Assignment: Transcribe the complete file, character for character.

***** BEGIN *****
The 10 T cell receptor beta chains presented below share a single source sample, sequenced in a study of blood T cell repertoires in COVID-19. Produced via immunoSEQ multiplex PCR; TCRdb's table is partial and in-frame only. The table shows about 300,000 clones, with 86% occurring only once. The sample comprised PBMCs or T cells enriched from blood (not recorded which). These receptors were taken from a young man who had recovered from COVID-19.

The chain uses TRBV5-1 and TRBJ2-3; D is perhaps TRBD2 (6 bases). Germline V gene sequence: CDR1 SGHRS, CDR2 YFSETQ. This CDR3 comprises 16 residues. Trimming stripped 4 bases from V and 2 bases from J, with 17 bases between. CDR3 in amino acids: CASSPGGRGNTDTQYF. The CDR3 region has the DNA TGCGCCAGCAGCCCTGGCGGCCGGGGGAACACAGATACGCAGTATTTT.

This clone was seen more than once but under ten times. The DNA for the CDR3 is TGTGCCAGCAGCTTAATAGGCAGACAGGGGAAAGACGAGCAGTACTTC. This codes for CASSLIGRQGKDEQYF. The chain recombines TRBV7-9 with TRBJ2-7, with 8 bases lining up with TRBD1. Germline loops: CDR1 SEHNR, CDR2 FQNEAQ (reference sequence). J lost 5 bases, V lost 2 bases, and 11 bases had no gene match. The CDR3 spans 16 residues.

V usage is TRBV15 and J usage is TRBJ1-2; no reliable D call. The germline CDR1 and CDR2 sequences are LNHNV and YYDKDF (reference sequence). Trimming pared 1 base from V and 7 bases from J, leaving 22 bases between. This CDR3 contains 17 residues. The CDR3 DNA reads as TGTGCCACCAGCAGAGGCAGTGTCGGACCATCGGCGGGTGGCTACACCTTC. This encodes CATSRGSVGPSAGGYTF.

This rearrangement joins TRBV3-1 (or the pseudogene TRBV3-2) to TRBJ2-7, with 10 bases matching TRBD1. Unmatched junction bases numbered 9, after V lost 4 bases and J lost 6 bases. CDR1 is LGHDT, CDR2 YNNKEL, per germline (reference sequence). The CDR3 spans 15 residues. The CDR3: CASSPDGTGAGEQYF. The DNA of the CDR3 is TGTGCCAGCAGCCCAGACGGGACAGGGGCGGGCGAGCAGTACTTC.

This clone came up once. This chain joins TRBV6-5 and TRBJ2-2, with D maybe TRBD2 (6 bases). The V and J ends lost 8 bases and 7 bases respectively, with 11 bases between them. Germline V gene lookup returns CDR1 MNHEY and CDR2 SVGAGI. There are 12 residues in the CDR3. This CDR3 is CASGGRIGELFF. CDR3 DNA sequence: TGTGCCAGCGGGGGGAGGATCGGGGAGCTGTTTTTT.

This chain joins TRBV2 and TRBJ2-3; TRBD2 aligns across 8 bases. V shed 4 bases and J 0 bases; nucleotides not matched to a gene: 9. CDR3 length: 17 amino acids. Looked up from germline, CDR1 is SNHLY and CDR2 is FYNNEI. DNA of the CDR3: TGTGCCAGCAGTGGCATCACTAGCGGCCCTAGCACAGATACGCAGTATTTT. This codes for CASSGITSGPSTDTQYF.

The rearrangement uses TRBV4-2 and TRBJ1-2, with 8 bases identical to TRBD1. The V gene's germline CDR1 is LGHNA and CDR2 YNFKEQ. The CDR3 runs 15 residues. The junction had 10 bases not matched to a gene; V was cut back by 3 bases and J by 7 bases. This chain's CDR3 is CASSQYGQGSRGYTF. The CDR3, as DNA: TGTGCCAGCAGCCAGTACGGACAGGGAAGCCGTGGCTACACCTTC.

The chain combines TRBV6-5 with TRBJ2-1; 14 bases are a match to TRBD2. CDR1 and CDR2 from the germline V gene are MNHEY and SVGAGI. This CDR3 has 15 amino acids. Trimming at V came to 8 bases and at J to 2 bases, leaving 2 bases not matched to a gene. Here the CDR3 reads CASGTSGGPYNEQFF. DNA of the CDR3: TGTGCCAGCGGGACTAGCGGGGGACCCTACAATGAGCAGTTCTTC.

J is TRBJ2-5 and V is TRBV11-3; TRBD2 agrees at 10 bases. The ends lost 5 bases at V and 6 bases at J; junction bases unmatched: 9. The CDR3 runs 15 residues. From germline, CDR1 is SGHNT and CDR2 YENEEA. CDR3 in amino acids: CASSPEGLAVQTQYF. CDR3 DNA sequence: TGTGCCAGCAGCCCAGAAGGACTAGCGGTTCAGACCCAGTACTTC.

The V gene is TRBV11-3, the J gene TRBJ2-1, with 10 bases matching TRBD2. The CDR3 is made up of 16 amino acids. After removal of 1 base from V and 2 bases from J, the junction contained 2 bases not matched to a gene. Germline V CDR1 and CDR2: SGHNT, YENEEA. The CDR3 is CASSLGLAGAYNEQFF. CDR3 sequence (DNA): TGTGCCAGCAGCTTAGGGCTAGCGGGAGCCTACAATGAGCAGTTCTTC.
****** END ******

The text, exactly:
The 10 T cell receptor beta chains presented below share a single source sample, sequenced in a study of blood T cell repertoires in COVID-19. Produced via immunoSEQ multiplex PCR; TCRdb's table is partial and in-frame only. The table shows about 300,000 clones, with 86% occurring only once. The sample comprised PBMCs or T cells enriched from blood (not recorded which). These receptors were taken from a young man who had recovered from COVID-19.

The chain uses TRBV5-1 and TRBJ2-3; D is perhaps TRBD2 (6 bases). Germline V gene sequence: CDR1 SGHRS, CDR2 YFSETQ. This CDR3 comprises 16 residues. Trimming stripped 4 bases from V and 2 bases from J, with 17 bases between. CDR3 in amino acids: CASSPGGRGNTDTQYF. The CDR3 region has the DNA TGCGCCAGCAGCCCTGGCGGCCGGGGGAACACAGATACGCAGTATTTT.

This clone was seen more than once but under ten times. The DNA for the CDR3 is TGTGCCAGCAGCTTAATAGGCAGACAGGGGAAAGACGAGCAGTACTTC. This codes for CASSLIGRQGKDEQYF. The chain recombines TRBV7-9 with TRBJ2-7, with 8 bases lining up with TRBD1. Germline loops: CDR1 SEHNR, CDR2 FQNEAQ (reference sequence). J lost 5 bases, V lost 2 bases, and 11 bases had no gene match. The CDR3 spans 16 residues.

V usage is TRBV15 and J usage is TRBJ1-2; no reliable D call. The germline CDR1 and CDR2 sequences are LNHNV and YYDKDF (reference sequence). Trimming pared 1 base from V and 7 bases from J, leaving 22 bases between. This CDR3 contains 17 residues. The CDR3 DNA reads as TGTGCCACCAGCAGAGGCAGTGTCGGACCATCGGCGGGTGGCTACACCTTC. This encodes CATSRGSVGPSAGGYTF.

This rearrangement joins TRBV3-1 (or the pseudogene TRBV3-2) to TRBJ2-7, with 10 bases matching TRBD1. Unmatched junction bases numbered 9, after V lost 4 bases and J lost 6 bases. CDR1 is LGHDT, CDR2 YNNKEL, per germline (reference sequence). The CDR3 spans 15 residues. The CDR3: CASSPDGTGAGEQYF. The DNA of the CDR3 is TGTGCCAGCAGCCCAGACGGGACAGGGGCGGGCGAGCAGTACTTC.

This clone came up once. This chain joins TRBV6-5 and TRBJ2-2, with D maybe TRBD2 (6 bases). The V and J ends lost 8 bases and 7 bases respectively, with 11 bases between them. Germline V gene lookup returns CDR1 MNHEY and CDR2 SVGAGI. There are 12 residues in the CDR3. This CDR3 is CASGGRIGELFF. CDR3 DNA sequence: TGTGCCAGCGGGGGGAGGATCGGGGAGCTGTTTTTT.

This chain joins TRBV2 and TRBJ2-3; TRBD2 aligns across 8 bases. V shed 4 bases and J 0 bases; nucleotides not matched to a gene: 9. CDR3 length: 17 amino acids. Looked up from germline, CDR1 is SNHLY and CDR2 is FYNNEI. DNA of the CDR3: TGTGCCAGCAGTGGCATCACTAGCGGCCCTAGCACAGATACGCAGTATTTT. This codes for CASSGITSGPSTDTQYF.

The rearrangement uses TRBV4-2 and TRBJ1-2, with 8 bases identical to TRBD1. The V gene's germline CDR1 is LGHNA and CDR2 YNFKEQ. The CDR3 runs 15 residues. The junction had 10 bases not matched to a gene; V was cut back by 3 bases and J by 7 bases. This chain's CDR3 is CASSQYGQGSRGYTF. The CDR3, as DNA: TGTGCCAGCAGCCAGTACGGACAGGGAAGCCGTGGCTACACCTTC.

The chain combines TRBV6-5 with TRBJ2-1; 14 bases are a match to TRBD2. CDR1 and CDR2 from the germline V gene are MNHEY and SVGAGI. This CDR3 has 15 amino acids. Trimming at V came to 8 bases and at J to 2 bases, leaving 2 bases not matched to a gene. Here the CDR3 reads CASGTSGGPYNEQFF. DNA of the CDR3: TGTGCCAGCGGGACTAGCGGGGGACCCTACAATGAGCAGTTCTTC.

J is TRBJ2-5 and V is TRBV11-3; TRBD2 agrees at 10 bases. The ends lost 5 bases at V and 6 bases at J; junction bases unmatched: 9. The CDR3 runs 15 residues. From germline, CDR1 is SGHNT and CDR2 YENEEA. CDR3 in amino acids: CASSPEGLAVQTQYF. CDR3 DNA sequence: TGTGCCAGCAGCCCAGAAGGACTAGCGGTTCAGACCCAGTACTTC.

The V gene is TRBV11-3, the J gene TRBJ2-1, with 10 bases matching TRBD2. The CDR3 is made up of 16 amino acids. After removal of 1 base from V and 2 bases from J, the junction contained 2 bases not matched to a gene. Germline V CDR1 and CDR2: SGHNT, YENEEA. The CDR3 is CASSLGLAGAYNEQFF. CDR3 sequence (DNA): TGTGCCAGCAGCTTAGGGCTAGCGGGAGCCTACAATGAGCAGTTCTTC.